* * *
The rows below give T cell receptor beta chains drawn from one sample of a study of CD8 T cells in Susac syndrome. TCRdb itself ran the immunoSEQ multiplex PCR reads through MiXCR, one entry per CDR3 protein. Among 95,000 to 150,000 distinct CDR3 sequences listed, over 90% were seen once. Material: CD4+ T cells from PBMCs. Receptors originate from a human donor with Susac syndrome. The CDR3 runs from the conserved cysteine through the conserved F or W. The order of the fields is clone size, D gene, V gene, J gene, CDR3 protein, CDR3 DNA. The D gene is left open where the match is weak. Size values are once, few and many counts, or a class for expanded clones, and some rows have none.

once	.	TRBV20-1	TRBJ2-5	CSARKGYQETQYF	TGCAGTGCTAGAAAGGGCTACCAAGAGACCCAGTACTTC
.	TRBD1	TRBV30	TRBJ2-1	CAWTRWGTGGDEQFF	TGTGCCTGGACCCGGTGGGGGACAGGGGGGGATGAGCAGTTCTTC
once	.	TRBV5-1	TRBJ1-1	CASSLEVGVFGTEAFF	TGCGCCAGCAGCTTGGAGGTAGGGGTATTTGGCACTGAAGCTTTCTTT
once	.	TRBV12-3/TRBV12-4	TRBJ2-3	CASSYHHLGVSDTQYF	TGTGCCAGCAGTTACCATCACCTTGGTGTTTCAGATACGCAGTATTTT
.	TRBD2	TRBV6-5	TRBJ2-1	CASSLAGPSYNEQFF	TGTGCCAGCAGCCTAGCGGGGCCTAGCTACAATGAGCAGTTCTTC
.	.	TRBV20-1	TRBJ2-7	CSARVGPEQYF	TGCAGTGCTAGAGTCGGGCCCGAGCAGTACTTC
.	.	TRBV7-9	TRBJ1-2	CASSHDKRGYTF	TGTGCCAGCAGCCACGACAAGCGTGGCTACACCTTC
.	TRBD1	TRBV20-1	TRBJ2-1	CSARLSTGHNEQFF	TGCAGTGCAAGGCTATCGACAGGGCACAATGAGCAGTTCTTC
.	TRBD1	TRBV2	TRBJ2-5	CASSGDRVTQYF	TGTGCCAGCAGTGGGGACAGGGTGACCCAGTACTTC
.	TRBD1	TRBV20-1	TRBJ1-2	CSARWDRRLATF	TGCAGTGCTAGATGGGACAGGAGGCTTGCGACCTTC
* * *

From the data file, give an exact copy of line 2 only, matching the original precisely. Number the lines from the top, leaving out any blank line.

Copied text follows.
once	.	TRBV20-1	TRBJ2-5	CSARKGYQETQYF	TGCAGTGCTAGAAAGGGCTACCAAGAGACCCAGTACTTC